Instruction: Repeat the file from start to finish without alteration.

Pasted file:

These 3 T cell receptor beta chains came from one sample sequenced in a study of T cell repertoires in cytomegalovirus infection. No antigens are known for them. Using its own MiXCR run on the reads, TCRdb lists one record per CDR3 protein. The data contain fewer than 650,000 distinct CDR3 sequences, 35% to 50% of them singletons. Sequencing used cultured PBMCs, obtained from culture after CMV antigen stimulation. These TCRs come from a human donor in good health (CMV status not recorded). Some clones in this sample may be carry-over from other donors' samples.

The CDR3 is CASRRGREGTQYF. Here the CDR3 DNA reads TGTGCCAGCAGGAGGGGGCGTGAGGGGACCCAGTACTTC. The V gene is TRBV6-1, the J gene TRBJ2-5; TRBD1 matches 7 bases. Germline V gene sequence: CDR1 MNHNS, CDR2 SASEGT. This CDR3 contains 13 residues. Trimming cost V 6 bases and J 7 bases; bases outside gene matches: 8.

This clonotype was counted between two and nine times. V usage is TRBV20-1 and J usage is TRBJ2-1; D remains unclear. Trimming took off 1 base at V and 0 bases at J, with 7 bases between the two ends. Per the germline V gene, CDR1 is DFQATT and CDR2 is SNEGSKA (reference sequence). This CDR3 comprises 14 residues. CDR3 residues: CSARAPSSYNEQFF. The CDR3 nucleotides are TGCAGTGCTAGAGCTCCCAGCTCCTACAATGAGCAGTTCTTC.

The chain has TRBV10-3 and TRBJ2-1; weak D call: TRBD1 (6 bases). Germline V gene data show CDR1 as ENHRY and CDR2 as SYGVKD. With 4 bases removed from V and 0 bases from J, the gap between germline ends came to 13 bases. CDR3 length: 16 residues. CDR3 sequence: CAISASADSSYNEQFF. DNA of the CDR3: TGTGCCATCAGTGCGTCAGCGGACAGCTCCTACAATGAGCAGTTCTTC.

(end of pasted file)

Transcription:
These 3 T cell receptor beta chains came from one sample sequenced in a study of T cell repertoires in cytomegalovirus infection. No antigens are known for them. Using its own MiXCR run on the reads, TCRdb lists one record per CDR3 protein. The data contain fewer than 650,000 distinct CDR3 sequences, 35% to 50% of them singletons. Sequencing used cultured PBMCs, obtained from culture after CMV antigen stimulation. These TCRs come from a human donor in good health (CMV status not recorded). Some clones in this sample may be carry-over from other donors' samples.

The CDR3 is CASRRGREGTQYF. Here the CDR3 DNA reads TGTGCCAGCAGGAGGGGGCGTGAGGGGACCCAGTACTTC. The V gene is TRBV6-1, the J gene TRBJ2-5; TRBD1 matches 7 bases. Germline V gene sequence: CDR1 MNHNS, CDR2 SASEGT. This CDR3 contains 13 residues. Trimming cost V 6 bases and J 7 bases; bases outside gene matches: 8.

This clonotype was counted between two and nine times. V usage is TRBV20-1 and J usage is TRBJ2-1; D remains unclear. Trimming took off 1 base at V and 0 bases at J, with 7 bases between the two ends. Per the germline V gene, CDR1 is DFQATT and CDR2 is SNEGSKA (reference sequence). This CDR3 comprises 14 residues. CDR3 residues: CSARAPSSYNEQFF. The CDR3 nucleotides are TGCAGTGCTAGAGCTCCCAGCTCCTACAATGAGCAGTTCTTC.

The chain has TRBV10-3 and TRBJ2-1; weak D call: TRBD1 (6 bases). Germline V gene data show CDR1 as ENHRY and CDR2 as SYGVKD. With 4 bases removed from V and 0 bases from J, the gap between germline ends came to 13 bases. CDR3 length: 16 residues. CDR3 sequence: CAISASADSSYNEQFF. DNA of the CDR3: TGTGCCATCAGTGCGTCAGCGGACAGCTCCTACAATGAGCAGTTCTTC.